Happy families are all alike; every unhappy family is unhappy in its own way.
— “Anna Karenina” by Leo Tolstoy, 1877

The first line of this hefty classic sets the tone for the novel about a young married woman’s scandalous affair during a time of liberal reforms and societal tension in Russia. Tolstoy’s assertion, that happy families are all alike, hinges on the idea that all happy families share the same attributes, such as mutual love and trust, the health of all the family members, and financial security. The unhappiness of a family, however, can be caused by any singular trait specific to them. This concept, known as the Anna Karenina principle, has been adapted to apply to several disciplines, from business to science, where success can be defined as a specific group of traits, and failure is anything that falls outside that definition.

When I discover who I am, I'll be free.
— “Invisible Man” by Ralph Ellison, 1952

Told from the perspective of an unnamed Black narrator, Ellison’s debut novel explored what it meant to be Black in America in the early 20th century. As the narrator recounts his experiences in a hostile world, from his small Southern town to New York City, he reflects on how his race has rendered him invisible. This quote comes after the narrator has been hospitalized and given electroshock therapy. His inability to answer the doctor’s questions, including his own name, underscores how societal invisibility has erased his personal identity.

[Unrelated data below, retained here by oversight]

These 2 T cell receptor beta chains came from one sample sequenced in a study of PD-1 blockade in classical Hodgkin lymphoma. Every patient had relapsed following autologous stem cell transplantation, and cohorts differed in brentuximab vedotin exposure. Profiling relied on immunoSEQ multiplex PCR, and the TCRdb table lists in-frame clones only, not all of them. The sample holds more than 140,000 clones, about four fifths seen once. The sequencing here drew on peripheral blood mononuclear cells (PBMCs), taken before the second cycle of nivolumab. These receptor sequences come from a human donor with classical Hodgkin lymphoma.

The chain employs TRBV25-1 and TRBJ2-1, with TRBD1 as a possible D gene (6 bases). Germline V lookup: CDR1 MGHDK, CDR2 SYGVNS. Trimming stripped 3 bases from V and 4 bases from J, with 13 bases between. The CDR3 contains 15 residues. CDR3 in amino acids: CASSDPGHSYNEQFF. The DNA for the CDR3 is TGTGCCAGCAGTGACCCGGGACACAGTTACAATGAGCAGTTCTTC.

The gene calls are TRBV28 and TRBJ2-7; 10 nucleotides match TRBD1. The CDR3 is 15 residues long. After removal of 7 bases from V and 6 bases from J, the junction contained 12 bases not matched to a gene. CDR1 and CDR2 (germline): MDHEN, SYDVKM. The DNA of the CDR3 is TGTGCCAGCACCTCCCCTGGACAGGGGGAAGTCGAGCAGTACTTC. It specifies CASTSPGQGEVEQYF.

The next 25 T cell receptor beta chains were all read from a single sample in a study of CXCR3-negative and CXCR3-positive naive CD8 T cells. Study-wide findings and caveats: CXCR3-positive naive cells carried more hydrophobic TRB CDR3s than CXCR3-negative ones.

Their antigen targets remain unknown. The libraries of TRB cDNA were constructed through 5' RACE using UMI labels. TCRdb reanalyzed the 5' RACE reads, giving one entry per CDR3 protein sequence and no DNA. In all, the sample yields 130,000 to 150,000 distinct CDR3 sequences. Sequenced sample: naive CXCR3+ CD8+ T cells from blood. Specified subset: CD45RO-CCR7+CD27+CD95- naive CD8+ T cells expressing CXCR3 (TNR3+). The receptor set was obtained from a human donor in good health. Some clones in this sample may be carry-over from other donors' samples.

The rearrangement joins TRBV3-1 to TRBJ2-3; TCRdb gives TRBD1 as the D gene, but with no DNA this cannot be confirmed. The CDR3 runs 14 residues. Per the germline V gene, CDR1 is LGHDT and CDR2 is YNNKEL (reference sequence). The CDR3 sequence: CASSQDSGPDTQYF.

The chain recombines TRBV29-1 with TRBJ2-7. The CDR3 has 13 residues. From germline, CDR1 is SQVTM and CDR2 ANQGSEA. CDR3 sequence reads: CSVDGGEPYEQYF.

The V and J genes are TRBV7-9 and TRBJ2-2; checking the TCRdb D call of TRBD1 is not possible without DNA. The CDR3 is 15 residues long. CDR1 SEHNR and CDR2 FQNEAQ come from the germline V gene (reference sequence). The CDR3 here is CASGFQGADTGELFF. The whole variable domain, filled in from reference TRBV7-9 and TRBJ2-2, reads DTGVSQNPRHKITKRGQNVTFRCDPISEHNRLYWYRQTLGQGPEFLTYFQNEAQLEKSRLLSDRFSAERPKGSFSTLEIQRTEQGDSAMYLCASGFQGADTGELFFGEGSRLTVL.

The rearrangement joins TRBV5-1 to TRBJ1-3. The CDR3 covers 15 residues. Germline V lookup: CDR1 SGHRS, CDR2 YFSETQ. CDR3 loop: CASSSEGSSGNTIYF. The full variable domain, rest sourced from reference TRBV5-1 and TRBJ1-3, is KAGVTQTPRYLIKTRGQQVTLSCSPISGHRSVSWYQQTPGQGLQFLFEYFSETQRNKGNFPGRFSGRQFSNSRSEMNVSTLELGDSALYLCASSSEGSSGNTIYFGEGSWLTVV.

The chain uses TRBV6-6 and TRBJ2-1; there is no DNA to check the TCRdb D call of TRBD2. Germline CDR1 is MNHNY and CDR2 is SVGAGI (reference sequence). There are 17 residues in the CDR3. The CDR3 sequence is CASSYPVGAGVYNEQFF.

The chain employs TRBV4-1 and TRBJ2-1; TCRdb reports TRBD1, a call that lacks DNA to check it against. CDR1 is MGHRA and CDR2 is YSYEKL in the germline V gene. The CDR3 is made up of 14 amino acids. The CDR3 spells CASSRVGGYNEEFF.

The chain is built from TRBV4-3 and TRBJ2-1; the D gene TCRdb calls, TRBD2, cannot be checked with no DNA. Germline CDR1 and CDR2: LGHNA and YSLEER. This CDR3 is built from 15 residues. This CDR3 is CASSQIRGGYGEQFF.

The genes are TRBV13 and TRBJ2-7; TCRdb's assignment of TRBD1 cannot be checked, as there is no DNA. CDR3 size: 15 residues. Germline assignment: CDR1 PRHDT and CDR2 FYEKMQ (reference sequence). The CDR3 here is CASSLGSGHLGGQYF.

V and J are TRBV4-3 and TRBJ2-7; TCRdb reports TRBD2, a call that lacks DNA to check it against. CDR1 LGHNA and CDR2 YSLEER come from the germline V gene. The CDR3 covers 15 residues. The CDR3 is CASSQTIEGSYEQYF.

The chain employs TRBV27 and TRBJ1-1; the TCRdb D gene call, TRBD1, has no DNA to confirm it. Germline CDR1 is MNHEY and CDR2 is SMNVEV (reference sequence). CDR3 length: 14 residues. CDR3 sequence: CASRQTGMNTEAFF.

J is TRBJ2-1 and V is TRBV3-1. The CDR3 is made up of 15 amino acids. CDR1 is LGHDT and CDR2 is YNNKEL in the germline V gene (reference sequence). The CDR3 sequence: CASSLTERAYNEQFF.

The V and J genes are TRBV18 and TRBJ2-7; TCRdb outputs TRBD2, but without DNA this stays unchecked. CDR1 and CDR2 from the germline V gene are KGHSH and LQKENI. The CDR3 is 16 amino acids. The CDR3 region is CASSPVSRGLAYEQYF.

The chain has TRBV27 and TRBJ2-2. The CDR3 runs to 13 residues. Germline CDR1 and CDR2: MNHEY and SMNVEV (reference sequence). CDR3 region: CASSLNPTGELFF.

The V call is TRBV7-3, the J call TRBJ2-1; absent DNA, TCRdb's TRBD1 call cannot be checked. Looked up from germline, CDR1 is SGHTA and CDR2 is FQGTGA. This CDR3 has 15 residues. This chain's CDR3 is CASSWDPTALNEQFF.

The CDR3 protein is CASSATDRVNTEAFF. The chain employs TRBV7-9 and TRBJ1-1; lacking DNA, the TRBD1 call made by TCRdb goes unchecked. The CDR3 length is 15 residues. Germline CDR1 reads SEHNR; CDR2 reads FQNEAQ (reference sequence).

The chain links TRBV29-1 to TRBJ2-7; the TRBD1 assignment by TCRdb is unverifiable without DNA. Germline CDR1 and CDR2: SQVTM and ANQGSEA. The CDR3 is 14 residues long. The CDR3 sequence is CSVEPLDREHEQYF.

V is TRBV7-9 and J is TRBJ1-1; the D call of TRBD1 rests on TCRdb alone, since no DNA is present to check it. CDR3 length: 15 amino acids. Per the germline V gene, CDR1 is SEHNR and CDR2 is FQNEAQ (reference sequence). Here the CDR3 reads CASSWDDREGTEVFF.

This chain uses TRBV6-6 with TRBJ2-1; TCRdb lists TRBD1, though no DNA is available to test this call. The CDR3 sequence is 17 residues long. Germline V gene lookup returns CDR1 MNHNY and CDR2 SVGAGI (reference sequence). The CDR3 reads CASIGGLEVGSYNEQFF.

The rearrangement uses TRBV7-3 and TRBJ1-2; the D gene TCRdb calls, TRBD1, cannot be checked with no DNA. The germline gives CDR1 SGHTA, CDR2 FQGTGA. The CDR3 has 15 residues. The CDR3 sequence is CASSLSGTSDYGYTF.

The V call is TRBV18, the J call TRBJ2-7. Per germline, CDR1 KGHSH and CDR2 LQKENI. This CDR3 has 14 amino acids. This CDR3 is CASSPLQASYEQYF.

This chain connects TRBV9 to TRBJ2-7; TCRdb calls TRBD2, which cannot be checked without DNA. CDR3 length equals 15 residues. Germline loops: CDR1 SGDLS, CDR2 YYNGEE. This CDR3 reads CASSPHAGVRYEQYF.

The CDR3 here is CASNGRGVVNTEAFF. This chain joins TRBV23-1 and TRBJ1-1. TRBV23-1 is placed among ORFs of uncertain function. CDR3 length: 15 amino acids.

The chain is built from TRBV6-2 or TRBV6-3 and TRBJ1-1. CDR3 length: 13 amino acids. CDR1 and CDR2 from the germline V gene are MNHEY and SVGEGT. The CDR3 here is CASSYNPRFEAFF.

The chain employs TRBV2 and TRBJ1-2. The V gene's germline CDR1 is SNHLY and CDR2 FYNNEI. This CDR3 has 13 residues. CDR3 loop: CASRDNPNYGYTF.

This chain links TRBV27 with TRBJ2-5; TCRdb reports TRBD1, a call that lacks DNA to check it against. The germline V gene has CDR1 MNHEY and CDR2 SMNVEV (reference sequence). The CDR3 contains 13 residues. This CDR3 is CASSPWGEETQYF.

So we beat on, boats against the current, borne back ceaselessly into the past.
— “The Great Gatsby” by F. Scott Fitzgerald, 1925

Told from the perspective of narrator Nick Carraway, Fitzgerald’s Jazz Age novel centers on the enigmatic and obsessive millionaire Jay Gatsby. Gatsby’s excessive wealth cannot protect him from his rampant selfishness and unchecked ego, which ultimately leads to tragedy and echoes Fitzgerald’s cynicism about the promise of the American Dream. This last mournful line of the novel serves as a reminder that we cannot escape the past, no matter how much we may want to.

The world is full of obvious things which nobody by any chance ever observes.
— “The Hound of the Baskervilles” by Arthur Conan Doyle, 1902

Sherlock Holmes, perhaps the most famous fictional detective of all time, is known for his logical mind and keen skills of observation and deduction. In this quote, he explains that it’s only a matter of observation that has allowed him to deduce where Watson has spent the day. Holmes is pleased to have surprised Watson with his reasoning, but points out that it’s not an inaccessible skill — most people simply don’t pay attention to the world around them.

Photo credit: Oleg Krugliak/ Shutterstock

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About the Author
Kristina Wright
Kristina is a coffee-fueled writer living happily ever after with her family in the suburbs of Richmond, Virginia.